Despite the fact that half of all prescriptions for non-steroidal anti-inflammatory drugs (NSAIDS) such as ibuprofen are written for osteoarthritis, those drugs do nothing more than transiently blunt the pain—they have no long-term impact on joint health.


Doctors now understand, however, that an inflammatory assault on joint cartilage happens in both osteoarthritis and rheumatoid arthritis.


The good news is there is SO much that can be done non-surgically to reduce inflammation and improve joint pain and arthritis symptoms.


Joint Pain and Arthritis CAN Improve


My whole terrible hip experience has taught me the tremendous ability the body has to heal itself.


I have discovered that there is real research in the medical literature showing cartilage CAN regenerate and that joint pain and arthritis can improve. Just because you have joint pain due to cartilage wear and tear today does not mean you are doomed to a life of pain. I think for anyone who has joint pain this is incredibly promising news.


The damage that my orthopedic abnormality had caused my hip joint cartilage was severe and I not only had a huge labral tear but also over a decade of scar tissue and joint degeneration. Because I had a mechanical and anatomical abnormality (which, in my case, was a condition called Femoral Retroversion where my femoral head was rotated 22 degrees “off” what was normal and was pressing into my pelvis and ripping my cartilage), my body would never heal until the mechanical issues was fixed through surgery. But most people with arthritis and joint pain do not have orthopedic abnormalities like I had and so most people do not need to have their leg broken in half and the top part of their femoral head rotated around in their hip socket in order to alleviate hip pain. Many people can improve their joint pain and arthritis without surgery.


For me, once the impingement was corrected with the surgery my body was finally able to heal itself and my joint pain has steadily improved since the surgery back in 2012.


Some of the Things I Believe Helped Me Recover


The orthopedic problem I had and the surgery I had to correct it is very rare, but I know for a fact I am doing far, far better than the vast majority of patients who have had the same surgery. And I don’t think it is just coincidence. I am convinced my anti-inflammatory lifestyle played a key factor in how well I am doing.


Here are a few of the things I think that really helped me recover from my hip surgery and reduce joint pain.


  • I have done extensive amounts of physical therapy, to regain my range of motion and strength, and I did far beyond what the physical therapists suggested I do. If you have joint pain it is absolutely critical that you keep your muscles strong (strong muscles cushion the joints) and exercise regularly because exercise itself reduces inflammation and brings blood flow to the area (blood is healing.) The absolute worst thing you can do for achy or arthritic joints is to rest them long term.


  • I also know the “whole foods” anti-inflammatory diet I follow is key to keeping my joints lubricated and pain subsided.  And of course a “whole foods” anti-inflammatory diet is also rich in nutrients (such as vitamin C, vitamin E, calcium, magnesium, vitamin K2, etc.), all of which are essential for rebuilding cartilage.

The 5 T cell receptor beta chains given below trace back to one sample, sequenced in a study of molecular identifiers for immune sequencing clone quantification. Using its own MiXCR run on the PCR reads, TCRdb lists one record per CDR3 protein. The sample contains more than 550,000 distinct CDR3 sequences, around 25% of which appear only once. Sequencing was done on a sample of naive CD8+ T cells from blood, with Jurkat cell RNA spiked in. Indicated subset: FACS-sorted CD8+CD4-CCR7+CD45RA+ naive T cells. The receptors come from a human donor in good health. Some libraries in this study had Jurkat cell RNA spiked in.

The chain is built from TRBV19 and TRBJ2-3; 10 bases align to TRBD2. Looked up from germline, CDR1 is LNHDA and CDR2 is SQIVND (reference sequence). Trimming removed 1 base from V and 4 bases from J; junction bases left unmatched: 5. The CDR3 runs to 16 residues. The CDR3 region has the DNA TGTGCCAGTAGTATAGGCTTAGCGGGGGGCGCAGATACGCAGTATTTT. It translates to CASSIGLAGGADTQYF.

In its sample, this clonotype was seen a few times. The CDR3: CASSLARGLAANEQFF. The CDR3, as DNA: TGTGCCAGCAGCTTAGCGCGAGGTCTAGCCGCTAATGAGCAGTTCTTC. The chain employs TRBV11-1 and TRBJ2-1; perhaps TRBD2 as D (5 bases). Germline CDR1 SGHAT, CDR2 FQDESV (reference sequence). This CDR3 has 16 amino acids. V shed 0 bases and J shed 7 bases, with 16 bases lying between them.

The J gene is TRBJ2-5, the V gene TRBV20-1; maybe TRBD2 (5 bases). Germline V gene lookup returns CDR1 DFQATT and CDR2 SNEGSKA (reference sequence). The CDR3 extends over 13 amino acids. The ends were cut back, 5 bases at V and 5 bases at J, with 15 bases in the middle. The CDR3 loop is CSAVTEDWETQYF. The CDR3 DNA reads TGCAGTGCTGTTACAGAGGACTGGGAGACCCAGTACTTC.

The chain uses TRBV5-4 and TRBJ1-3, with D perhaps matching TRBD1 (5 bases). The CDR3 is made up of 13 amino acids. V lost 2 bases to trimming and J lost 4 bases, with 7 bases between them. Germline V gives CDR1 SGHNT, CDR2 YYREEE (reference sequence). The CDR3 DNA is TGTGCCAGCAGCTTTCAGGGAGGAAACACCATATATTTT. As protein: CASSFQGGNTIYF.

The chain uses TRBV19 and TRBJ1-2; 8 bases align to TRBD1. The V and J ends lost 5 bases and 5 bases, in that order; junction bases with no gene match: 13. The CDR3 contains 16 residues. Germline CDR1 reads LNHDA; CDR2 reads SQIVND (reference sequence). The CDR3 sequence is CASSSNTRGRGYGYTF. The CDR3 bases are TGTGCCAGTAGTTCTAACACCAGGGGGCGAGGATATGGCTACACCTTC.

• I would start each day with a hot bath. The heat did wonders to relieve morning stiffness. I would slide right out of the bath and then onto the floor to stretch for a good 10 or 15 minutes. I am convinced the morning bath and stretching routine was really important.


  • I created this super-potent anti-inflammatory tonic with turmeric and drank a shot every day. Turmeric contains curcumin, which has potent anti-inflammatory properties and is especially helpful for joint pain.



  • And I am certain the joint supplement (Advanced Joint Health Complex) with boswellia and glucosamine has been tremendously helpful.  Advanced Joint Health Complex actually has real research behind it and has been clinically proven to promote mobility, enhance flexibility, improve joint function and support long-term joint health.


  • I also eat a lot of sulfur-rich garlic, as sulfur is essential in the repair and rebuilding of bone, cartilage, and connective tissue.


  •  And believe it or not, I think my 2 tablespoons of Raw Apple Cider Vinegar each day are also very helpful! I haven’t found any real research on the benefits of the raw apple cider vinegar for joint pain, but I have heard so many other people say they think it helps and I figure it can’t hurt!


  • Finally, maintaining a healthy body weight is absolutely critical for reducing stress and strain on your joints. Also, keeping your body fat to a healthy low level will keep inflammation down because fat cells actively promote inflammation. By following an anti-inflammatory diet that is rich in nutrients you will be able to lose excess body weight without “dieting.”


All in all, I truly believe the body wants to be strong, healthy and pain-free, but you do have to play your role in helping out. Sitting on the couch and eating potato chips is not going to help reduce joint pain.



Ivy Larson

In 2010, Clean Cuisine was launched because Ivy Larson wanted to share her anti-inflammatory lifestyle and delicious recipes using ingredients in their most natural and nutrient-rich state. In 2020, Ivy passed the website to Aimee and Madison. Since then, they have been adding new recipes and nutrition posts while updating old recipes and articles. Thanks for visiting Clean Cuisine!